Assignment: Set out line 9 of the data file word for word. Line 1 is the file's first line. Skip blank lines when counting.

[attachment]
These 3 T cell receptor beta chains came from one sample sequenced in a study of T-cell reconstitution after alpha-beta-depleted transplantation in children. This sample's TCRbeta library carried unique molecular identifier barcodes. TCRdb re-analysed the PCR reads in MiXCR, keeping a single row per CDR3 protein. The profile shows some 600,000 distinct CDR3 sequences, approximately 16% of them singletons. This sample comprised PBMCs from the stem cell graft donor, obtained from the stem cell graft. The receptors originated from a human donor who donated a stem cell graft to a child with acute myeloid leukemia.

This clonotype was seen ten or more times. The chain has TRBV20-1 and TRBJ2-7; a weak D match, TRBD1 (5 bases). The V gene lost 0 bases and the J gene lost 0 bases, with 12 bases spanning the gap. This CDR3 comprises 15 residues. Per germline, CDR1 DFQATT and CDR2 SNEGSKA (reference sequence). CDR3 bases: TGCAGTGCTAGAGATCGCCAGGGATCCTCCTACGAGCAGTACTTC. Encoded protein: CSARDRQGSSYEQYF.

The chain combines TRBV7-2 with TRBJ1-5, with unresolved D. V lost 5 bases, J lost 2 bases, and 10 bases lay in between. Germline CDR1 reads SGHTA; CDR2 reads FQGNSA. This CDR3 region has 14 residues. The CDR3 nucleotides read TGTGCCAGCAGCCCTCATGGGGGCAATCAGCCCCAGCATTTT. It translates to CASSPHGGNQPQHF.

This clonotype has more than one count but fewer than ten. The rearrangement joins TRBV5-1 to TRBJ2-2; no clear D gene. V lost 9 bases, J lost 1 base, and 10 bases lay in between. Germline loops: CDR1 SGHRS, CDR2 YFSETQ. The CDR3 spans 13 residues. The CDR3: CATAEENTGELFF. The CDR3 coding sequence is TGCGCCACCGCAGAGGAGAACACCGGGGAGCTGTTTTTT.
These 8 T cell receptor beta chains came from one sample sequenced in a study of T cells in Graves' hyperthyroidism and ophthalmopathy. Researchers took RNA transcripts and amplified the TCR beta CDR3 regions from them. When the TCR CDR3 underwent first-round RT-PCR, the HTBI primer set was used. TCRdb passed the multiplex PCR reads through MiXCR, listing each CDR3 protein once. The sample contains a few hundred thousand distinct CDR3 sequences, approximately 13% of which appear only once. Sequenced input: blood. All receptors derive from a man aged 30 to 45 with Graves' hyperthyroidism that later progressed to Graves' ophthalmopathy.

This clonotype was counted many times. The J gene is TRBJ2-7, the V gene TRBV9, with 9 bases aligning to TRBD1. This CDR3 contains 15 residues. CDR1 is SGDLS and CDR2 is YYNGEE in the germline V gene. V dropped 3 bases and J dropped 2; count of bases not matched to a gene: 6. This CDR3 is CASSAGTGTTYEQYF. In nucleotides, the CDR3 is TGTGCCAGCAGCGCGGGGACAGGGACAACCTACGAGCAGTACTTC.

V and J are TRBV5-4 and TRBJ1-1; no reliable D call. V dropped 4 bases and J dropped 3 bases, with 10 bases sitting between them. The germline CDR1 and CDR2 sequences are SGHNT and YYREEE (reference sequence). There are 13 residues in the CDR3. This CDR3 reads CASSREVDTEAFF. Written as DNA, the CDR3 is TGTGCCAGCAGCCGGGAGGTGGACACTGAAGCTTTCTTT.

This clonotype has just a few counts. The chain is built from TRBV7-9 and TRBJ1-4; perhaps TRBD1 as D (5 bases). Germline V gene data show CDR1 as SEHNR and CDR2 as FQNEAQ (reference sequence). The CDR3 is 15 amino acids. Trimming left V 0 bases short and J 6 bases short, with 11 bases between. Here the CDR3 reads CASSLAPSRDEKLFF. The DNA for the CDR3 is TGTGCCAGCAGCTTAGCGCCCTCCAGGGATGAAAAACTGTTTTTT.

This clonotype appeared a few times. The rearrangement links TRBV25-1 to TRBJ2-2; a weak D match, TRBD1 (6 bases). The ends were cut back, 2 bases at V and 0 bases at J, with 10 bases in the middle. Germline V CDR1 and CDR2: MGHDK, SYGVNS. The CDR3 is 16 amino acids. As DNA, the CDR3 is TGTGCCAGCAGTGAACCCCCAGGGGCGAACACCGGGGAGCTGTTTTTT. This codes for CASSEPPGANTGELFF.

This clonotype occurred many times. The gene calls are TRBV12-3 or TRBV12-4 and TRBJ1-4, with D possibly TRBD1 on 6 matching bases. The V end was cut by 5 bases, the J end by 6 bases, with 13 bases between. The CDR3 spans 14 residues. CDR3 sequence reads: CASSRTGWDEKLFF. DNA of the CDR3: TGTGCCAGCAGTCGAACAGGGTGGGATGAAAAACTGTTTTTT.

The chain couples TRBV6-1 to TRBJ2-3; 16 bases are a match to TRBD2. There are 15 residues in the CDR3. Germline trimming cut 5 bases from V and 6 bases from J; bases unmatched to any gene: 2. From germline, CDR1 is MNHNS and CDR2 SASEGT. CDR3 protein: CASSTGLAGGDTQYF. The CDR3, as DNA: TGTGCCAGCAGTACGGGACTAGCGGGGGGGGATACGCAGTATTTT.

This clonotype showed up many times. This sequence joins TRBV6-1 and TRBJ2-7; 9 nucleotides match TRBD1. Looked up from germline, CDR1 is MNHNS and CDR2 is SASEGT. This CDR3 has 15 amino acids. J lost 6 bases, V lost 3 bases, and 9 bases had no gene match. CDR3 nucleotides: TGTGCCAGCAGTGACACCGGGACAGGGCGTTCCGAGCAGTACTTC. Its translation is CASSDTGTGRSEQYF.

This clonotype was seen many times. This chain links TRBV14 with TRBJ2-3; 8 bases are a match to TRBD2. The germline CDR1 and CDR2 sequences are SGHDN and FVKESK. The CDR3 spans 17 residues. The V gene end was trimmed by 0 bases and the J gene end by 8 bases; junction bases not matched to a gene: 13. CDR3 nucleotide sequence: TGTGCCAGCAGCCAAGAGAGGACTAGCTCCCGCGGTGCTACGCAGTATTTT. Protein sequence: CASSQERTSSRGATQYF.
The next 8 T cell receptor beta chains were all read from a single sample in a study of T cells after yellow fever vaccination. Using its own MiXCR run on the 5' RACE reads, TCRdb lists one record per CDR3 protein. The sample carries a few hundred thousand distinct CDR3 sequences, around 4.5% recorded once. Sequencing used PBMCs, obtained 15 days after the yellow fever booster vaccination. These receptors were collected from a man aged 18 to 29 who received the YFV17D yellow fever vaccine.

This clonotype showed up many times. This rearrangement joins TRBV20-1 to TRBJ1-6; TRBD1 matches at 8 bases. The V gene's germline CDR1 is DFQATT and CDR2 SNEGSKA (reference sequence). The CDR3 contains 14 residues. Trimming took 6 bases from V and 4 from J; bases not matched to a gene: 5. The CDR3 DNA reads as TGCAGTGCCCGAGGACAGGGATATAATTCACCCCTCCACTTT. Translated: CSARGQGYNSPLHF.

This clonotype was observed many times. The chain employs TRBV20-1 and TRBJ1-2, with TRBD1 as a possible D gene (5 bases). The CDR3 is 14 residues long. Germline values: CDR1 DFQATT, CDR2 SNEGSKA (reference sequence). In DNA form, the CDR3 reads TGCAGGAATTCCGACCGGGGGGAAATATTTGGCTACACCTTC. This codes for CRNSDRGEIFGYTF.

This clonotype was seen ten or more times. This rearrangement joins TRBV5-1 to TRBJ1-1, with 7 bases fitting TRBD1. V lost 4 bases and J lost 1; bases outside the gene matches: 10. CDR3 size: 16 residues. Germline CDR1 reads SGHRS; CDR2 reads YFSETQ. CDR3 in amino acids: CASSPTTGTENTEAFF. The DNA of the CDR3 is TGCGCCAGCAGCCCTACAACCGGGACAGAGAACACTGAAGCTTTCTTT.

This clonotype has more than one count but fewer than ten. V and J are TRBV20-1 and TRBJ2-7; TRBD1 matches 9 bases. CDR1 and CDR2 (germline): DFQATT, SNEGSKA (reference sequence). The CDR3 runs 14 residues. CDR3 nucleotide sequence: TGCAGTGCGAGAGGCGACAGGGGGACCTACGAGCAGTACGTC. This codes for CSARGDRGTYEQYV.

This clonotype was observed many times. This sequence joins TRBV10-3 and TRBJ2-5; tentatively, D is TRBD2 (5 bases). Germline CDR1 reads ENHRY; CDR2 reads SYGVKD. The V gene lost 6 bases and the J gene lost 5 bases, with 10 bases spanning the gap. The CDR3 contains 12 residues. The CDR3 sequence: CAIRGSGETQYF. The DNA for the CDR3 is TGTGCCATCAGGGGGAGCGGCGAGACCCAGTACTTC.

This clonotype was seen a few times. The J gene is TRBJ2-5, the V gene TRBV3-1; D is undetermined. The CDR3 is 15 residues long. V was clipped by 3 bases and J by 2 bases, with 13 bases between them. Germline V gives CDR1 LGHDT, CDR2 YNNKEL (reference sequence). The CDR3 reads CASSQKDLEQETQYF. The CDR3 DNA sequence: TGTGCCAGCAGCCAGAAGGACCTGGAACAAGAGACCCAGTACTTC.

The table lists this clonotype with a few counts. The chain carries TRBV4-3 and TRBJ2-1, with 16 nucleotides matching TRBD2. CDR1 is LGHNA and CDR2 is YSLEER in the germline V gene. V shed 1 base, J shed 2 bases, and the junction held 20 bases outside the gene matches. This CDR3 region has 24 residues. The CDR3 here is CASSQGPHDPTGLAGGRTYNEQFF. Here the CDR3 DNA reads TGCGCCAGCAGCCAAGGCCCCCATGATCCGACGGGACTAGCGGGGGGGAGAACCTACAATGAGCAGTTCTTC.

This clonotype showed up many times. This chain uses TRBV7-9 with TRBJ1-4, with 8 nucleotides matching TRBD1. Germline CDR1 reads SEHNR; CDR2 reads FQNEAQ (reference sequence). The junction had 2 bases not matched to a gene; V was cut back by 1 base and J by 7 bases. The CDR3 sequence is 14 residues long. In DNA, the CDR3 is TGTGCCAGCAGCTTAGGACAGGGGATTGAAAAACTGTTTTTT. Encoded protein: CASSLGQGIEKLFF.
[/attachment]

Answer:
This clonotype appeared a few times. The rearrangement links TRBV25-1 to TRBJ2-2; a weak D match, TRBD1 (6 bases). The ends were cut back, 2 bases at V and 0 bases at J, with 10 bases in the middle. Germline V CDR1 and CDR2: MGHDK, SYGVNS. The CDR3 is 16 amino acids. As DNA, the CDR3 is TGTGCCAGCAGTGAACCCCCAGGGGCGAACACCGGGGAGCTGTTTTTT. This codes for CASSEPPGANTGELFF.